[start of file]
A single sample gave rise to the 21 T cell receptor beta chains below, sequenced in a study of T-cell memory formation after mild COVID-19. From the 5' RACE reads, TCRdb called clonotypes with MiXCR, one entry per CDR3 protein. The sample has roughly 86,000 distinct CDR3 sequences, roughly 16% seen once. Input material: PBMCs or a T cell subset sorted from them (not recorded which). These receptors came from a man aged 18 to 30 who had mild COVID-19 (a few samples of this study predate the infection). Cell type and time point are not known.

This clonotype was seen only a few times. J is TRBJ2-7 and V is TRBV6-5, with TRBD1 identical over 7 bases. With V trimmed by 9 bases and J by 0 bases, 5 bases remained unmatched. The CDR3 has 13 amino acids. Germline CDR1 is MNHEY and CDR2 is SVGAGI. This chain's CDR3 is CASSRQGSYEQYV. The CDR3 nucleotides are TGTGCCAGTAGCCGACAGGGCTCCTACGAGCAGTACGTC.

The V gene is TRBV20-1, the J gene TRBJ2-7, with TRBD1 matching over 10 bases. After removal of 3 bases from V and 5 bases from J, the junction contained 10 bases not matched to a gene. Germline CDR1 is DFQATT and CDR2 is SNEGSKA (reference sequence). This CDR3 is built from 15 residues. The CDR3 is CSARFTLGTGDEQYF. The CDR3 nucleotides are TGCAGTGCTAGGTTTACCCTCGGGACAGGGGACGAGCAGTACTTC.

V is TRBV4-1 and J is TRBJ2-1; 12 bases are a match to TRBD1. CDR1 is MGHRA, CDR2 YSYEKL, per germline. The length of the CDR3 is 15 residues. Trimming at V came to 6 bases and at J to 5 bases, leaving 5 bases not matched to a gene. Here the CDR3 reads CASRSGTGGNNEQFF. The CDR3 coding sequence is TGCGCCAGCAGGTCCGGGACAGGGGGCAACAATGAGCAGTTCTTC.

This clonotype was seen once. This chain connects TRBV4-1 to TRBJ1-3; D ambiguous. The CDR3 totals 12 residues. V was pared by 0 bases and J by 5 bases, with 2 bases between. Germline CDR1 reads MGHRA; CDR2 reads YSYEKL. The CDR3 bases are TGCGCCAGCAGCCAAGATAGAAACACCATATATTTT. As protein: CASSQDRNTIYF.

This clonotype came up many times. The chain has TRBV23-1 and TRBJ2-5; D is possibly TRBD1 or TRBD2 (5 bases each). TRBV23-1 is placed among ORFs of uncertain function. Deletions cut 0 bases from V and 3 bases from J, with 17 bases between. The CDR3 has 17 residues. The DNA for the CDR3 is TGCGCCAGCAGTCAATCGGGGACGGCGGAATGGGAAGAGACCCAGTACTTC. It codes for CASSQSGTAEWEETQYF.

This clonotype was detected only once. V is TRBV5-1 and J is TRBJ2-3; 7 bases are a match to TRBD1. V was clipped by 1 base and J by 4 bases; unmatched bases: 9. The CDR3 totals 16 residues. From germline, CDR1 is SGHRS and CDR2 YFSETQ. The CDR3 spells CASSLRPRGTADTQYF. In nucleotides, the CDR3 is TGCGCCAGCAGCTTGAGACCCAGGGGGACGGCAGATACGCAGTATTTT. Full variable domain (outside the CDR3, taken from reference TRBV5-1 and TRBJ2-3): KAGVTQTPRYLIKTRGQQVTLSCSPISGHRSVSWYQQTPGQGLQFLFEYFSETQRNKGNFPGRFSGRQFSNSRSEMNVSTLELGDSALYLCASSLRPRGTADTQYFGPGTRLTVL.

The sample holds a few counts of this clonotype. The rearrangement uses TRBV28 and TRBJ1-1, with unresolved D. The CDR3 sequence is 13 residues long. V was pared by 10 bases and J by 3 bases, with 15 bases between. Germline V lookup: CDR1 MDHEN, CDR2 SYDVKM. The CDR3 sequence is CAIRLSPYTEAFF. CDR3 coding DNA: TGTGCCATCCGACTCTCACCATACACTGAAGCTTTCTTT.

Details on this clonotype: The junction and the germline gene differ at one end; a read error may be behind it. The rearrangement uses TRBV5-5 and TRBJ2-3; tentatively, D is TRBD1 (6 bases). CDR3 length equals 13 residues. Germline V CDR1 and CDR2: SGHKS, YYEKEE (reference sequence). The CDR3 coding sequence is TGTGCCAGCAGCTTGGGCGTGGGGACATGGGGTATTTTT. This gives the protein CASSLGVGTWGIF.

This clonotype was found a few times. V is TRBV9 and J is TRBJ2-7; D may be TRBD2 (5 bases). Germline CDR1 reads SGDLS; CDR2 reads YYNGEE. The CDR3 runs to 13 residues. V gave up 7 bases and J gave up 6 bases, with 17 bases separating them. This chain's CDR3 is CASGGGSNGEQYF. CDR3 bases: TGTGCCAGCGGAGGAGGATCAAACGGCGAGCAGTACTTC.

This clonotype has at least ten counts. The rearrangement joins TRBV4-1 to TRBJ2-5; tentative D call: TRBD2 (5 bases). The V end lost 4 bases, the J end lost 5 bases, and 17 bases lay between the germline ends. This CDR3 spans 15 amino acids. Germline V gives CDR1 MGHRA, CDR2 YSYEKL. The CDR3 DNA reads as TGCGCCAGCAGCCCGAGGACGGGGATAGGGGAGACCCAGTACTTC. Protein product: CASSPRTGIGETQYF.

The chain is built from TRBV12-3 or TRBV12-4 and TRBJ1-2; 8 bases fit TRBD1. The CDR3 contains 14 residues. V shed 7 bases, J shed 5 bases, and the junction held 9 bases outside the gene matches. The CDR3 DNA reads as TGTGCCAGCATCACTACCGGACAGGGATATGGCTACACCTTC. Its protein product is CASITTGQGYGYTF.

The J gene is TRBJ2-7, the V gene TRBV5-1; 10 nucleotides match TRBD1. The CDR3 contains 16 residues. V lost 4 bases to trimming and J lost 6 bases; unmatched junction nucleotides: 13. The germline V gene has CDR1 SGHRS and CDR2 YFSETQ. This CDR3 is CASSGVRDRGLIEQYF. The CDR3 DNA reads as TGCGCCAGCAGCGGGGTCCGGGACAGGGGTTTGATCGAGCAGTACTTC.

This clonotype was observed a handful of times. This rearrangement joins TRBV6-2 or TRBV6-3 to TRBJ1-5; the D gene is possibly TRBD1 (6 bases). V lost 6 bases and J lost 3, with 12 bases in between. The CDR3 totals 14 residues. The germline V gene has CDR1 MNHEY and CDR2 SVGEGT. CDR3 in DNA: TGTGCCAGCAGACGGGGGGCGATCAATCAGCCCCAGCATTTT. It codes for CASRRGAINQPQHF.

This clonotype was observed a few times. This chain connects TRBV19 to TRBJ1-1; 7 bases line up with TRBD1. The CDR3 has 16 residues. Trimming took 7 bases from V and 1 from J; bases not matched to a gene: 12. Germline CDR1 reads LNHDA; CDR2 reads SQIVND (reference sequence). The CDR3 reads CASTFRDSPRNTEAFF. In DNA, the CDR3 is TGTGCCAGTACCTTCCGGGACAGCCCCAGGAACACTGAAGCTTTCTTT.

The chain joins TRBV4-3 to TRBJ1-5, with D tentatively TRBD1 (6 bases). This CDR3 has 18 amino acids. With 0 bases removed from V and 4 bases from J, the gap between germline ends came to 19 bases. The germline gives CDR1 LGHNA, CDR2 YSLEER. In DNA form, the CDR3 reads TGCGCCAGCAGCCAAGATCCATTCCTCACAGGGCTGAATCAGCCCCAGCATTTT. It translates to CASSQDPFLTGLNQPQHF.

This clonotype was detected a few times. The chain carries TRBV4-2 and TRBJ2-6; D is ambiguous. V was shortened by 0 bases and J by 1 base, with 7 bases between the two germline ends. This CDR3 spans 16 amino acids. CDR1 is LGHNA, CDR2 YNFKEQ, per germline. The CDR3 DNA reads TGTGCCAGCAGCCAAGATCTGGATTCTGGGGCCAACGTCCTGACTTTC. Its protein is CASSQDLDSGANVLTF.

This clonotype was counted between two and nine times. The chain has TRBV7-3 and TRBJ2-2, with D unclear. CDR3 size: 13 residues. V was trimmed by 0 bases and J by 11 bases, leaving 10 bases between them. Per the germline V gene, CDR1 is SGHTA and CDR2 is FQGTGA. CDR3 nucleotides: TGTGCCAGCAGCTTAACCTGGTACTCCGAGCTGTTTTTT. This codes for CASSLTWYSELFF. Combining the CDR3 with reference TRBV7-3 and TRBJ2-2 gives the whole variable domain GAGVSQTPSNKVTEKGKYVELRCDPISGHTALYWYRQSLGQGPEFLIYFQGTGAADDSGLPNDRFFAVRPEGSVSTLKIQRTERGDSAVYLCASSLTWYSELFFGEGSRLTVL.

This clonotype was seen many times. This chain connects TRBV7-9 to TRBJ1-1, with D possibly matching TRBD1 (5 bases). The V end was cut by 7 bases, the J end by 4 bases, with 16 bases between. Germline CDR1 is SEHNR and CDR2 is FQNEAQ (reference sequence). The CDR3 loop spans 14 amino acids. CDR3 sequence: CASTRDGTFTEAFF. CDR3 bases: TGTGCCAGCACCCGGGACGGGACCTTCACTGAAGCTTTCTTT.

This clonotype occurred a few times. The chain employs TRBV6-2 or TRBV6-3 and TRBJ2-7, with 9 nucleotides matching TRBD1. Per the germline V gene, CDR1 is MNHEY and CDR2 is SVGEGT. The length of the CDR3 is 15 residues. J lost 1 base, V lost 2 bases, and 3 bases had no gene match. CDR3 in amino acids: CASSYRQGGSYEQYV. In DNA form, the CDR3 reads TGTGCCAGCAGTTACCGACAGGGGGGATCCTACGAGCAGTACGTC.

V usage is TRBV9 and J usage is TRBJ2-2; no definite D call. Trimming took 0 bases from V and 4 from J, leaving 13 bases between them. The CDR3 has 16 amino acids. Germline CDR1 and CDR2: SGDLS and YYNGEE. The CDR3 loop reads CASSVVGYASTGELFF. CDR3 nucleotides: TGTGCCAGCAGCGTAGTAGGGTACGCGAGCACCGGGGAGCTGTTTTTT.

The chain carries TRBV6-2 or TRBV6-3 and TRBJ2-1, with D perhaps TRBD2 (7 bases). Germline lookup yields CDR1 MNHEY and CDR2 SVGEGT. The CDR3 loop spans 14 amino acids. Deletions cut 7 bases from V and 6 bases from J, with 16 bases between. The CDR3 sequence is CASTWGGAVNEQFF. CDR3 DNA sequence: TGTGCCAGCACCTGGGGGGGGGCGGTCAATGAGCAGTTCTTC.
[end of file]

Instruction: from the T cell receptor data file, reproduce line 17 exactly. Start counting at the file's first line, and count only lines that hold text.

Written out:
This clonotype was detected a few times. The chain carries TRBV4-2 and TRBJ2-6; D is ambiguous. V was shortened by 0 bases and J by 1 base, with 7 bases between the two germline ends. This CDR3 spans 16 amino acids. CDR1 is LGHNA, CDR2 YNFKEQ, per germline. The CDR3 DNA reads TGTGCCAGCAGCCAAGATCTGGATTCTGGGGCCAACGTCCTGACTTTC. Its protein is CASSQDLDSGANVLTF.